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Before offensive tackles fly off draft boards, consider supply and demand


Stanford's Jonathan Martin figures to go in the first round. There will be plenty of demand. (Getty Images)  
Stanford's Jonathan Martin figures to go in the first round. There will be plenty of demand. (Getty Images)  

The reality of the draft is that supply and demand play into talent selection. In plain English, if 15 teams are looking to fill the same position and all 32 draft boards say only 10 players are projected as eventual starters at that spot, you will see these 10 guys all gone earlier than predicted.

A lot of names remain in free agency, and some teams will look to a veteran as a short-term answer to a long-term problem, but it's not the preferred way of building a roster for most personnel directors. Weighing a 32-year-old player with a medical history and/or an inflated sense of his market value vs. a 22-year-old that may need a year or two to develop always makes for an interesting discussion in the front office.

As draft boards take shape, head coaches are starting to get nervous. With the first wave of free agency over, it's becoming clear where teams might have trouble filling a few positions. Coaches know they don't have time to develop players -- or they'll surrender winning to get it done. Most head coaches I know will start to push their GM to think about moving up or trading future picks to get what they need.

In the next few weeks before the draft, I will look at most positions with an eye toward equating need with supply.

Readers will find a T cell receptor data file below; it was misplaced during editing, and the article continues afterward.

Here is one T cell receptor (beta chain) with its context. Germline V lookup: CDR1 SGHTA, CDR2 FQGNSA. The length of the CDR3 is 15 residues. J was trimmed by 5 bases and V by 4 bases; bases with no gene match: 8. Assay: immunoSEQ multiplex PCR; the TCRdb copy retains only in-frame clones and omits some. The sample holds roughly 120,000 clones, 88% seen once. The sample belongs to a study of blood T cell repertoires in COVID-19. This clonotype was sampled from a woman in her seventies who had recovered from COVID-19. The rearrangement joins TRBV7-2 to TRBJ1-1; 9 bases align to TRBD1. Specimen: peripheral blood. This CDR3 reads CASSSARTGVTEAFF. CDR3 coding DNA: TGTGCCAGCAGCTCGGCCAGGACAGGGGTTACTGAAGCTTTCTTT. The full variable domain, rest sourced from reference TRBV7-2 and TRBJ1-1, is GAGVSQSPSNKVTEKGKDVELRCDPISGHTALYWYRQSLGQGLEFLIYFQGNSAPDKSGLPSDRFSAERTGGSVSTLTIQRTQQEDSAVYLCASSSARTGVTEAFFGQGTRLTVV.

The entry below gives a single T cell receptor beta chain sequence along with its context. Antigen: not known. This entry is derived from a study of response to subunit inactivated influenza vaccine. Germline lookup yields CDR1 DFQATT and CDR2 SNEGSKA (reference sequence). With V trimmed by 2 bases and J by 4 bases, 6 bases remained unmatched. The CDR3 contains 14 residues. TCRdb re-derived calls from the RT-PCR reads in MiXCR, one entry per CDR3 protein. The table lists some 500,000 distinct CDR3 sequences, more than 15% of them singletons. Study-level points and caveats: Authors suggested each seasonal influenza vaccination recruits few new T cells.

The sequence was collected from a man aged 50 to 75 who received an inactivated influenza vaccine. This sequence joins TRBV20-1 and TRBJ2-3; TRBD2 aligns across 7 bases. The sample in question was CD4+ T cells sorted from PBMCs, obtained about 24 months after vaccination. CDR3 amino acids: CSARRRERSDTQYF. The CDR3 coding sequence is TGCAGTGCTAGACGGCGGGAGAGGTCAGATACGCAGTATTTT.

The first stop is offensive tackle, and it really doesn't look good for the teams that need a tackle given this draft's supply. More teams need an offensive tackle than there are tackles projected as impact players.

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If a team is looking for a young, unpolished tackle who might spend a year or two on the practice squad or the inactive list, there are always a number of guys who fit that criteria, so I don't consider that a pressing need.

But supply becomes an issue for those teams that now need an instant starter or at worst a third tackle because their starter is old or banged up. For example, once the Eagles lost Jason Peters to an Achilles' injury, demand on a limited draft pool could have tightened further. But the Eagles signed Demetress Bell and took some of the edge off the potential rush for tackles. It's possible the Eagles took a look at the draft list and realized they either had to get a veteran or use their first-round pick for a tackle or just sit tight with what they had.

I was at the Senior Bowl in January and it was not a good year for the tackles. Usually the Senior Bowl has most of the good tackles and a few more get discovered throughout the week. Last year's draft saw six offensive tackles go in the first round, two in the second and two more in the third, just from Senior Bowl rosters. This year, there may be 10 tackles picked in the first three rounds, and only that many because teams will be reaching to get one.

Here's a look at the 17 teams currently in need of a tackle and the names of the eight tackles projected to play early in their careers and worthy of selection in the first three rounds.

When tackles start coming off the board early and analysts begin proclaiming these prospects were drafted too early, you'll know why teams are making those moves.

Top offensive tackles projected by round: